Networking software needs to run independently of anything else going on in a computer, because you don't know when a packet's going to arrive containing information or a request that needs to be acted on. That means, among other things, having the ability to read and write files. It was acceptable to wait for other file activity to finish before leaping in: in fact, you had to. If you overlapped file operations, MS-DOS tried to use the same internal buffers for two things at once. There was a good chance you'd mess up your disk contents — and we knew that even if this was because of limitations in MS-DOS, we'd get the blame.

Microsoft did not want competition, especially in areas where it was explicitly trying to keep third parties out.

The technical term for this problem was a lack of re-entrancy; once you were in a file operation, you'd better not re-enter the same bit of the API. Fortunately, MS-DOS had a 'safe to proceed' flag in memory called InDOS; you checked this, and if it was clear you could do your file work. If it wasn't, then you back off and try again later. Unfortunately, this wasn't specified in the MS-DOS API: everyone knew the flag was there, but Microsoft refused to officially admit it. Without it, you couldn't write safe multi-tasking software that did anything but the most trivial of tasks. Stick to the API, and you can't sell a safe network. Take over aspects of the API, and you can. (Although MS wouldn't discuss this at the time, the general consensus was that this extremely important piece of MS-DOS functionality was being kept semi-secret because it gave Microsoft a big advantage in writing application and system software.)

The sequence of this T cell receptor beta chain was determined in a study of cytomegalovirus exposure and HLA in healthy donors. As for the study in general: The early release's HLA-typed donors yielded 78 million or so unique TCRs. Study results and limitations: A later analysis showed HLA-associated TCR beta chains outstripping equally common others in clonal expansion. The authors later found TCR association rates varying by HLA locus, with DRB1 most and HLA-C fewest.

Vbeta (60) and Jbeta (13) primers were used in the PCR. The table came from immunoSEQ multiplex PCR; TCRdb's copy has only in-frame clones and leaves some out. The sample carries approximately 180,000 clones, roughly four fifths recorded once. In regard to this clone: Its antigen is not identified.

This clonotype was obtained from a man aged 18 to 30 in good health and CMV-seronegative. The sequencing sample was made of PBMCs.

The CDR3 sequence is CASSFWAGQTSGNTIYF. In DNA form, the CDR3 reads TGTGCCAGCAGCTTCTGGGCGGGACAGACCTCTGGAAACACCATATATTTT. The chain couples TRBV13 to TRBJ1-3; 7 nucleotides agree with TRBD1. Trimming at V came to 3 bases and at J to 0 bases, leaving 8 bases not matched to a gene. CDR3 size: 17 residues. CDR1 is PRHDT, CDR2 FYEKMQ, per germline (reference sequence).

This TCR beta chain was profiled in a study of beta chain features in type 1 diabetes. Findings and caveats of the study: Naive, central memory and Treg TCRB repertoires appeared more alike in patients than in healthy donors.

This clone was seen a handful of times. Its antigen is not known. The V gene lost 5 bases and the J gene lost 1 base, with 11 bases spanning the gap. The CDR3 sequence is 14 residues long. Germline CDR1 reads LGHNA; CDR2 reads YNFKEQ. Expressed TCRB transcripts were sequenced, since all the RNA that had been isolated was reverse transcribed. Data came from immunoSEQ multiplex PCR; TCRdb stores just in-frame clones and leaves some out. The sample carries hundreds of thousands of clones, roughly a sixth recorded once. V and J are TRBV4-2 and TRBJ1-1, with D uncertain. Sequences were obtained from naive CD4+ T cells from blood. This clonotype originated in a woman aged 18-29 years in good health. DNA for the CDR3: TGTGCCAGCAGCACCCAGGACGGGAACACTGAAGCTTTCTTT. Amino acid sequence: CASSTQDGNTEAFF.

To fix this, therefore, we took another piece of third party multitasking software, Borland's Sidekick, and disassembled it. That told us where to look inside MS-DOS for the secret flags; we then wrote various bits of code that mirrored and manipulated the MS-DOS API so that it looked normal to application software even when things were happening over the network. As well as solving the re-entrancy issue, this meant that apps could open, read and write remote files while thinking they were dealing with vanilla MS-DOS: the operating system had no support for this at all.